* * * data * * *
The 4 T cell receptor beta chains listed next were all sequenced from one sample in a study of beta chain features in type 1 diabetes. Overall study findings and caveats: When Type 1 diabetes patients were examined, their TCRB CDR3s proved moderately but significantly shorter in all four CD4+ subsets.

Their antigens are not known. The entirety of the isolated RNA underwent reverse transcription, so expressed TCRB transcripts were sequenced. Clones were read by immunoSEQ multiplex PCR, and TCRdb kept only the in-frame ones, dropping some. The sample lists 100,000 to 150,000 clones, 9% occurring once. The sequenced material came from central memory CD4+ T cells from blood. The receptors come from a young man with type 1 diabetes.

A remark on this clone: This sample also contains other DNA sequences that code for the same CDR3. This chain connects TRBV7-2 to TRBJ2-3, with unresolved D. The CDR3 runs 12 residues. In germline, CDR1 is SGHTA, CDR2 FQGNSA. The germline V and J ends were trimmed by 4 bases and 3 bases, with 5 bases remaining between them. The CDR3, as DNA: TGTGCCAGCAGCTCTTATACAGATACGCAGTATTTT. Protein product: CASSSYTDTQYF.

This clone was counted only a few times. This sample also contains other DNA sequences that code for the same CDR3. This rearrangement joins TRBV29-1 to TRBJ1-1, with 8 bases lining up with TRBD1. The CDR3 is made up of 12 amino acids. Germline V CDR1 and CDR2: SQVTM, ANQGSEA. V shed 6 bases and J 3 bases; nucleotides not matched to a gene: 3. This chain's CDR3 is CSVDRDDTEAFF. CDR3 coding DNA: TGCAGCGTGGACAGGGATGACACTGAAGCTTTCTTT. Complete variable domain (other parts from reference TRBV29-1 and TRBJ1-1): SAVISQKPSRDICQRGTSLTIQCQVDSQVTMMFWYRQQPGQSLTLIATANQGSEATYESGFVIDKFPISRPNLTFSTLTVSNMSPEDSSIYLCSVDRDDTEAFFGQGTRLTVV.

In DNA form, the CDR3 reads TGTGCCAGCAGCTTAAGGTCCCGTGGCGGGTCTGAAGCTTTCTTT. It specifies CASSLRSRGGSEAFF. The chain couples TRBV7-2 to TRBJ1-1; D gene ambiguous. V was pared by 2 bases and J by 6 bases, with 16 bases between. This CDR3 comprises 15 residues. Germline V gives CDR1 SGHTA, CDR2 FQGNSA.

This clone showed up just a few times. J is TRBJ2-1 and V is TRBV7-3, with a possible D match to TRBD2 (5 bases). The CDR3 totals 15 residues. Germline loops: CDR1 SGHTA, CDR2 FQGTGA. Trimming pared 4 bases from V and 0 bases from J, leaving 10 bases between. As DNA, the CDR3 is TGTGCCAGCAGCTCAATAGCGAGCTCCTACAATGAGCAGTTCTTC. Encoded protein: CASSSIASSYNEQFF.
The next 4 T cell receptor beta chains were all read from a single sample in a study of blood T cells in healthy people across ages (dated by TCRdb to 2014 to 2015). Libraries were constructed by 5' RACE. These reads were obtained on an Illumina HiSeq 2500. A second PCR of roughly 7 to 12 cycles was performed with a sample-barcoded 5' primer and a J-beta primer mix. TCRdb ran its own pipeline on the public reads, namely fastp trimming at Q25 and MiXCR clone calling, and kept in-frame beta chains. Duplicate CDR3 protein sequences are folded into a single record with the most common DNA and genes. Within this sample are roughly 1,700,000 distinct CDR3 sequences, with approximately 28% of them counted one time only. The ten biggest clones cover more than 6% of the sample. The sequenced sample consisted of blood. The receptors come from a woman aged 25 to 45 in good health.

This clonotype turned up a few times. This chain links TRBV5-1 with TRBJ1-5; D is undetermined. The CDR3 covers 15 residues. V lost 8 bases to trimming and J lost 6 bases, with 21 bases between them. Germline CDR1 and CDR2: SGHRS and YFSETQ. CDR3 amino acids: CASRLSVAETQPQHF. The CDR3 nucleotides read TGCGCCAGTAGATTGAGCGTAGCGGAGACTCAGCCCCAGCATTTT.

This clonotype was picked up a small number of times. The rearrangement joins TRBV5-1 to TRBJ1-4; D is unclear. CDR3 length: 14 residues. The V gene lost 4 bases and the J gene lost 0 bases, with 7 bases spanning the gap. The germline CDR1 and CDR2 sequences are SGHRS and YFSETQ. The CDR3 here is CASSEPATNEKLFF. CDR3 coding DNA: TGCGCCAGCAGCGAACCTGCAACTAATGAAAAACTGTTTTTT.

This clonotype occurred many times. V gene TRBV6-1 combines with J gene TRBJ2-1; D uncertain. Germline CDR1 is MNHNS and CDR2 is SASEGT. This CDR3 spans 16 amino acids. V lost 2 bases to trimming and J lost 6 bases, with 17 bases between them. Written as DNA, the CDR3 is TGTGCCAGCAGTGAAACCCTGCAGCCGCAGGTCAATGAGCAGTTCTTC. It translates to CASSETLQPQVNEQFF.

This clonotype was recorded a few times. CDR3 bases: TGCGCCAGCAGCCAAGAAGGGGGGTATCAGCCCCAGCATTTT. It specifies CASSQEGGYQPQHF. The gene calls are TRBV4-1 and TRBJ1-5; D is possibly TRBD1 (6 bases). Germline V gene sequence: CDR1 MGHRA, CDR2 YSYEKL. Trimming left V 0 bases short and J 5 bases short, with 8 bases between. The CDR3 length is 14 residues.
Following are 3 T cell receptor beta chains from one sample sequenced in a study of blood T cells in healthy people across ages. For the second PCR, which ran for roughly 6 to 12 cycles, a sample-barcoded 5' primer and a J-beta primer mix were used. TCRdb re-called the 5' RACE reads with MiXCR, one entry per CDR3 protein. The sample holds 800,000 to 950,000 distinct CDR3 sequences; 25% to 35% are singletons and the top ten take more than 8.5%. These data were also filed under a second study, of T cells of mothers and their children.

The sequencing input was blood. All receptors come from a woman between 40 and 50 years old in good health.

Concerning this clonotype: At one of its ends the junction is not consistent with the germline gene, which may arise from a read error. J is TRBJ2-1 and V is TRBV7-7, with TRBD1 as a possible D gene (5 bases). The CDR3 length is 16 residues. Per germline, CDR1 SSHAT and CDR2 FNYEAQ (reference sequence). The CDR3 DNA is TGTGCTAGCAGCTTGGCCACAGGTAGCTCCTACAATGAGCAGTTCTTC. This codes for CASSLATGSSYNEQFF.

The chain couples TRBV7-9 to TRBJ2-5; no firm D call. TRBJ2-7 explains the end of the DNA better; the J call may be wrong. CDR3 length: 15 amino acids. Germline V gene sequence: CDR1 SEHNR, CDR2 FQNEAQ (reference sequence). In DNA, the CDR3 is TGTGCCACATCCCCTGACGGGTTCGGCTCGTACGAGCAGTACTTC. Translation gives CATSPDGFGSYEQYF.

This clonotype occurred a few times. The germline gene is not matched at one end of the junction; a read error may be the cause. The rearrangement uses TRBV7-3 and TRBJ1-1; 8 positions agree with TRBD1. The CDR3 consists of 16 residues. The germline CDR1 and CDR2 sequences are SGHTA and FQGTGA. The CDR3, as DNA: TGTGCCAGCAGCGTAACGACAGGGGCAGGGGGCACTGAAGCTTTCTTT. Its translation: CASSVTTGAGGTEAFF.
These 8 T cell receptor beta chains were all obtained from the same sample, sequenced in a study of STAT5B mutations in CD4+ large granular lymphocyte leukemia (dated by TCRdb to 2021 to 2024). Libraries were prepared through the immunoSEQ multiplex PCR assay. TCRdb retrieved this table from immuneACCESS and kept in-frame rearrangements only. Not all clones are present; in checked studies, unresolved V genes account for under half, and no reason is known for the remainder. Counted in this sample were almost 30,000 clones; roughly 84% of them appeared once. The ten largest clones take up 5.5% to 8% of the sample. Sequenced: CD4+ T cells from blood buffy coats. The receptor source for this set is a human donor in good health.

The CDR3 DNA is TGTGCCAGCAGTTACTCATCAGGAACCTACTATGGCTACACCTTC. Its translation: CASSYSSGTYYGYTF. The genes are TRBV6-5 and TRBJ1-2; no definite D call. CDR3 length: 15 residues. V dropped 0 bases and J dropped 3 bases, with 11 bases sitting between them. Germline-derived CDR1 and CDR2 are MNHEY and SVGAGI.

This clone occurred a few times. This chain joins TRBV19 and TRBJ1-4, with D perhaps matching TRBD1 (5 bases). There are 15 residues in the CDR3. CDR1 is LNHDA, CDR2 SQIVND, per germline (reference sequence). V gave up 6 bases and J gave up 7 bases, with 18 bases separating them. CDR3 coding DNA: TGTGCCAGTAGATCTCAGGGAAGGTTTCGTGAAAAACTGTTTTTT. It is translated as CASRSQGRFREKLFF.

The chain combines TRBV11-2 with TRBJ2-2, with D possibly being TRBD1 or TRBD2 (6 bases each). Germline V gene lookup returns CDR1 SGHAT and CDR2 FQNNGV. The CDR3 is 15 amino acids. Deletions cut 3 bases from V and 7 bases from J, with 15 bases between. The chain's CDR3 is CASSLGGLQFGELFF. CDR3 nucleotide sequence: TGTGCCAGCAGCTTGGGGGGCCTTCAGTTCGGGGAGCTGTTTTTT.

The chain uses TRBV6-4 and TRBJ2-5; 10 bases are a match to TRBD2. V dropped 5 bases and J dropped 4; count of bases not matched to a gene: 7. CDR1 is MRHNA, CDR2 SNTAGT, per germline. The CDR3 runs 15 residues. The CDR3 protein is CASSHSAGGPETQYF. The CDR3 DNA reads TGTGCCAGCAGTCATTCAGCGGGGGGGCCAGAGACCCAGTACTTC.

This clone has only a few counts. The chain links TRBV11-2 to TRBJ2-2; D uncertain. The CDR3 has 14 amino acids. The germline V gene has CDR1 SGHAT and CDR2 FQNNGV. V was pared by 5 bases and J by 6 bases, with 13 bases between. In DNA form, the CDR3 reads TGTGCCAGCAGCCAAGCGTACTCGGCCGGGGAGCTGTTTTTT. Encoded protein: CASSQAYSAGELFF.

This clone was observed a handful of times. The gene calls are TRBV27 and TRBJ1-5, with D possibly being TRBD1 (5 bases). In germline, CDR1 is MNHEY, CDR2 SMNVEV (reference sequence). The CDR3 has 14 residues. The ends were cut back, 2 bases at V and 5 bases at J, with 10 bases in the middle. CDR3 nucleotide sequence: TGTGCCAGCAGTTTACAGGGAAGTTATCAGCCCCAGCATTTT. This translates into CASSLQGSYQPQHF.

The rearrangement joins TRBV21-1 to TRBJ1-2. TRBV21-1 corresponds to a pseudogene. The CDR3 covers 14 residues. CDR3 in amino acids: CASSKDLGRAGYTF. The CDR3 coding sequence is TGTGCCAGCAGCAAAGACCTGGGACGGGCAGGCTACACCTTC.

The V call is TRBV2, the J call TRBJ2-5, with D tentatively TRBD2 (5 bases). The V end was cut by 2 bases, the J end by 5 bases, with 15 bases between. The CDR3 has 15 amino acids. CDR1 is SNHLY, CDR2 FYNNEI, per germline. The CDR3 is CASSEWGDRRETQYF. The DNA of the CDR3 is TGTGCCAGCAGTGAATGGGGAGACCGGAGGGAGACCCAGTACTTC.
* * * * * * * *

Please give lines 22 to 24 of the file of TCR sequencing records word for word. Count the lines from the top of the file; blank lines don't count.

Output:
This clone has only a few counts. The chain links TRBV11-2 to TRBJ2-2; D uncertain. The CDR3 has 14 amino acids. The germline V gene has CDR1 SGHAT and CDR2 FQNNGV. V was pared by 5 bases and J by 6 bases, with 13 bases between. In DNA form, the CDR3 reads TGTGCCAGCAGCCAAGCGTACTCGGCCGGGGAGCTGTTTTTT. Encoded protein: CASSQAYSAGELFF.

This clone was observed a handful of times. The gene calls are TRBV27 and TRBJ1-5, with D possibly being TRBD1 (5 bases). In germline, CDR1 is MNHEY, CDR2 SMNVEV (reference sequence). The CDR3 has 14 residues. The ends were cut back, 2 bases at V and 5 bases at J, with 10 bases in the middle. CDR3 nucleotide sequence: TGTGCCAGCAGTTTACAGGGAAGTTATCAGCCCCAGCATTTT. This translates into CASSLQGSYQPQHF.

The rearrangement joins TRBV21-1 to TRBJ1-2. TRBV21-1 corresponds to a pseudogene. The CDR3 covers 14 residues. CDR3 in amino acids: CASSKDLGRAGYTF. The CDR3 coding sequence is TGTGCCAGCAGCAAAGACCTGGGACGGGCAGGCTACACCTTC.